Oral immunotherapy (OIT) for food allergy - Twitter summary from 2012 #AAAAI meeting

This summary was compiled from the tweets posted by the following allergists/immunologists who attended the 2012 annual meeting of the American Academy of Allergy Asthma and Immunology (AAAAI): Stuart Carr @allergydoc4kidz, Robert Silge, MD ‏@DrSilge and Sakina Bajowala, M.D ‏ @allergistmommy. The tweets were labeled #AAAAI. The text was edited and modified by me.

Children with food allergy suffer more anxiety around food than children with diabetes. They may be the victims of potentially dangerous bullying.

Peanut desensitization pro-con debate:

Dr. Wasserman points out that smallpox vaccine, appendectomy and other advances became standard before completion of rigorous trials.

Dr. Sampson: doctors bloodlet, used leeches, and they thought they were helping. Just because we can doesn't mean we're doing the right thing.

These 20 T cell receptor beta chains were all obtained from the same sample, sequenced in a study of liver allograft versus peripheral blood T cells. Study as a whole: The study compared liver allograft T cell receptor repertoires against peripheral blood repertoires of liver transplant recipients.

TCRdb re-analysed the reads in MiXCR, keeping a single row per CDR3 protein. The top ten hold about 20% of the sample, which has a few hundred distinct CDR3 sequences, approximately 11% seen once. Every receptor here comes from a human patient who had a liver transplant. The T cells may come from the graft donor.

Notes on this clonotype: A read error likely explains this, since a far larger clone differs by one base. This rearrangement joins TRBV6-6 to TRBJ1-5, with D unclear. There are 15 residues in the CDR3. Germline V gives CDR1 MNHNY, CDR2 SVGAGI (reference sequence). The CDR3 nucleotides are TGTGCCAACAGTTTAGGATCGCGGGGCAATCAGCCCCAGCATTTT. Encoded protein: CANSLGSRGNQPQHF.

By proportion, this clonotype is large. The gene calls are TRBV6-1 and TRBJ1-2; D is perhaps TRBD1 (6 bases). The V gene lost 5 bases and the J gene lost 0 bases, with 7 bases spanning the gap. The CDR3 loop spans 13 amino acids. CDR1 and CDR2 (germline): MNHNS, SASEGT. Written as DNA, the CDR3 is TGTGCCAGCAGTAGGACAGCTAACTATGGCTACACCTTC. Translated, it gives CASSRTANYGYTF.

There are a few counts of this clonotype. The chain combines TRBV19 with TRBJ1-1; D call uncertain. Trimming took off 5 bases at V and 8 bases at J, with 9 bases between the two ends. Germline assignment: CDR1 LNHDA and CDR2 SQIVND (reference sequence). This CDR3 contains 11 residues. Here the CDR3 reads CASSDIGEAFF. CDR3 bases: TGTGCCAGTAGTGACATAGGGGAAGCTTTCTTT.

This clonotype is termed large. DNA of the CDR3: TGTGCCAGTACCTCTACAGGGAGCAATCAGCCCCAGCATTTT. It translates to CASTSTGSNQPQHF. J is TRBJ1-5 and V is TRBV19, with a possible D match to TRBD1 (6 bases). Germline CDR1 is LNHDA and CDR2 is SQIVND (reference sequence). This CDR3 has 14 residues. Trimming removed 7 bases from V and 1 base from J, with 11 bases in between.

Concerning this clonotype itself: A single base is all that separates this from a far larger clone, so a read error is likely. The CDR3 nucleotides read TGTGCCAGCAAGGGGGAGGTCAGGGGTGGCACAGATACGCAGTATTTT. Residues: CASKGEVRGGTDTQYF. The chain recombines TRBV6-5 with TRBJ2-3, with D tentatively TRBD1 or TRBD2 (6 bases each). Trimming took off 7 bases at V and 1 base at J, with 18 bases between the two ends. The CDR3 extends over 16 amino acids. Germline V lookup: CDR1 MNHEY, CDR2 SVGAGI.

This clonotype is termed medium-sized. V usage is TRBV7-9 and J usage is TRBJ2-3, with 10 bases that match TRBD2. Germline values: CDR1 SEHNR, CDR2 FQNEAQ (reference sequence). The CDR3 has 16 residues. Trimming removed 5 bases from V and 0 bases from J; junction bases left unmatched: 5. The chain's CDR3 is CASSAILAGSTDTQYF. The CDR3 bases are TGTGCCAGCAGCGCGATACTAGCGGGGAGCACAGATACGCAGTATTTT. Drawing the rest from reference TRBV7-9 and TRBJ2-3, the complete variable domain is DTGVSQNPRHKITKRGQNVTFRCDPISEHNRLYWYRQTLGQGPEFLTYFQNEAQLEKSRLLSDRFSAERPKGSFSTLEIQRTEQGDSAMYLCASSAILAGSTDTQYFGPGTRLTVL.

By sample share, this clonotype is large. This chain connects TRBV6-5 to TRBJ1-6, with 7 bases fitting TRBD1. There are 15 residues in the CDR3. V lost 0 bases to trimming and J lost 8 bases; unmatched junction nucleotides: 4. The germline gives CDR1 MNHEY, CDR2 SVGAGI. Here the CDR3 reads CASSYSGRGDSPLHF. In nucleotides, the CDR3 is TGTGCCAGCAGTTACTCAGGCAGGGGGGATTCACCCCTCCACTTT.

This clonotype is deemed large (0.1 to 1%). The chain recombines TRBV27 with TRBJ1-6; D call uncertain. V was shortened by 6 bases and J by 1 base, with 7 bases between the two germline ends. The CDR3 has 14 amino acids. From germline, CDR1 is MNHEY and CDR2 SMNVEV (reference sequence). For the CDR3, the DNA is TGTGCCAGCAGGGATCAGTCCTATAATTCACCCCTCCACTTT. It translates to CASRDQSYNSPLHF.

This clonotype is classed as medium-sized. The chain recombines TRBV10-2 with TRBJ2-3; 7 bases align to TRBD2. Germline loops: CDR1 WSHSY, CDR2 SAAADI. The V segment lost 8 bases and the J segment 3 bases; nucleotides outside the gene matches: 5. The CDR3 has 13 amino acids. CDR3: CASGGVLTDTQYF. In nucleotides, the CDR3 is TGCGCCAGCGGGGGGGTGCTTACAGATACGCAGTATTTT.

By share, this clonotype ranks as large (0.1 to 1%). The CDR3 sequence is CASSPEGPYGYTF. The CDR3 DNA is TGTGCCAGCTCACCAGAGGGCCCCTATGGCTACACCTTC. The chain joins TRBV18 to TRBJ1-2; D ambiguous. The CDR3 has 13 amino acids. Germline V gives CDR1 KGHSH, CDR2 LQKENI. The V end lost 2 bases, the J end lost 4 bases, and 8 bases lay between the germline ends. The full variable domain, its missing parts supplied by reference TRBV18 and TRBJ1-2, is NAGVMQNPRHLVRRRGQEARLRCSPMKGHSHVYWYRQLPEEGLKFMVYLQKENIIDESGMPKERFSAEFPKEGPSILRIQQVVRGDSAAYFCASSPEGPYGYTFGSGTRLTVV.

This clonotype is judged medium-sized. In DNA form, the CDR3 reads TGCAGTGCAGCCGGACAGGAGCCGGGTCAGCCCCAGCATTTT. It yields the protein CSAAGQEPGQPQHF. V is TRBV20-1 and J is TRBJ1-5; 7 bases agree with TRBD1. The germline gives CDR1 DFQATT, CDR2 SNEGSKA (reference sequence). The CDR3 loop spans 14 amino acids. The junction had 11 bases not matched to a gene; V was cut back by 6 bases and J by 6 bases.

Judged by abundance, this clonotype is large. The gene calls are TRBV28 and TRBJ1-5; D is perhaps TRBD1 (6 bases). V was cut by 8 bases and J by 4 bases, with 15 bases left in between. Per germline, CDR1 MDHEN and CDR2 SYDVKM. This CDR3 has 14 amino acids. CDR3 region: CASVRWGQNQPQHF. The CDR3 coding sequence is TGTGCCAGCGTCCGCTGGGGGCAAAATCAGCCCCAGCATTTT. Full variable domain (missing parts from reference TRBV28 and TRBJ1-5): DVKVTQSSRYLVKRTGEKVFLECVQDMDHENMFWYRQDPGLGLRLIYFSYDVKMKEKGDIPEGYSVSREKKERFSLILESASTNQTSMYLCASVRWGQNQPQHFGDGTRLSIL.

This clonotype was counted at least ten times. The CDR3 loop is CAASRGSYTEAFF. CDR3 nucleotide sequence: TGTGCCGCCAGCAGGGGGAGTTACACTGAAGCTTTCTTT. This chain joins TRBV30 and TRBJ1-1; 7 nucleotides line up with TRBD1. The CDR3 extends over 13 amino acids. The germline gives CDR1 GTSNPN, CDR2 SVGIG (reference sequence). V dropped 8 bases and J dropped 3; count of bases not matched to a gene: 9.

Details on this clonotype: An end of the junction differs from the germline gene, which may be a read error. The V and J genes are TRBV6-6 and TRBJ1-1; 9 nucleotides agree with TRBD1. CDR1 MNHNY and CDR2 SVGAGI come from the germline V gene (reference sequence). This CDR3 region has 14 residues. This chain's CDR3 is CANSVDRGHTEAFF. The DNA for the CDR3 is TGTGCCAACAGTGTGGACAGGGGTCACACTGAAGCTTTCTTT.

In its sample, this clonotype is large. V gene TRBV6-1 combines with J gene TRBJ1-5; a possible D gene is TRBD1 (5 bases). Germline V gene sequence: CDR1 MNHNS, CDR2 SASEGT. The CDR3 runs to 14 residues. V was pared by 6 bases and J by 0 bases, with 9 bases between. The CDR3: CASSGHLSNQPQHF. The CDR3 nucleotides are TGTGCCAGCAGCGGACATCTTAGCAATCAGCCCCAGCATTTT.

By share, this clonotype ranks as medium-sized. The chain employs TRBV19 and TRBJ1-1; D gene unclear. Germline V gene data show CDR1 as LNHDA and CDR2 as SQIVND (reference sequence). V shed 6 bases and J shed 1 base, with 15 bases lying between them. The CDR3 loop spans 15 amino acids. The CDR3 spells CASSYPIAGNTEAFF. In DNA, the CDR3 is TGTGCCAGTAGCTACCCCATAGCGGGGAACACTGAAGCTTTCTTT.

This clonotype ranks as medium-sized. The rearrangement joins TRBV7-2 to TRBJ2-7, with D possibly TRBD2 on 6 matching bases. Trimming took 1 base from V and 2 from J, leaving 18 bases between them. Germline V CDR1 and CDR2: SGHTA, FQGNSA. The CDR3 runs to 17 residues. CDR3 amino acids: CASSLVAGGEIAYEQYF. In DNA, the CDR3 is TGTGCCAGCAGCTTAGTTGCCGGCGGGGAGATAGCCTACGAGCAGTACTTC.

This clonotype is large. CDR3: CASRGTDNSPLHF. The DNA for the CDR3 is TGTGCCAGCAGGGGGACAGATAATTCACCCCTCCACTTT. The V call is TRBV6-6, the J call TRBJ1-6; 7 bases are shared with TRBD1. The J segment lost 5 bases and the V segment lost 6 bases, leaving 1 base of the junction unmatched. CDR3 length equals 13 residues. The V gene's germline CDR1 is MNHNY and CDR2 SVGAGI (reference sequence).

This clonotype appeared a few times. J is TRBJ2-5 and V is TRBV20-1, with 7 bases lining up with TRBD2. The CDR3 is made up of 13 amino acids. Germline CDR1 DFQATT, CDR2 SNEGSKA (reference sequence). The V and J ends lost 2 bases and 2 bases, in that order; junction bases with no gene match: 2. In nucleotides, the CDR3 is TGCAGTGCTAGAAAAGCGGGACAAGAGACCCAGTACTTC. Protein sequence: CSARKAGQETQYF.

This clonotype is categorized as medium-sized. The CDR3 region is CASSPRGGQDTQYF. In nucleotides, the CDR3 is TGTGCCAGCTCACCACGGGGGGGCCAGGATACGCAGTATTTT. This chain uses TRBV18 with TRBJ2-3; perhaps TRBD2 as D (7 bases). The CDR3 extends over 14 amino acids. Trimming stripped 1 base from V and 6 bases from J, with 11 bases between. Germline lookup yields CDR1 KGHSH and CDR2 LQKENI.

Dr. Sampson asks: have we proven that one treatment is clearly superior to the other? Also, in a meta analysis, only 30% of patients enrolled in desensitizations for food allergy were confirmed to be truly allergic.

There is a high risk of reaction during peanut OIT. There is unclear outcome, long term risks are also unclear, such as causing eosinophilic esophagitis.

Dr. Wasserman: family practice, ENTs, and others are eager to start OIT. OIT should be done by board-certified allergists, and they should be ready to do it now. He argues that other providers (or even parents themselves) will fill the vacuum of allergists not performing peanut OIT. Dr. Wasserman argues that many parents reading abstracts/reports from meetings like the AAAAI and ACAAI and could even do OIT on their own or with other doctors.

The FDA does not approve treatments, they approve drugs and devices. He argues that peanut OIT protocol safety concerns can be managed effectively in the right clinic setting. Dr. Wasserman has treated 107 patients with peanut OIT with a 78% success rate. Quality of life in patients on peanut OIT vs. avoidance was remarkably improved - 90% improvement in QOL scores.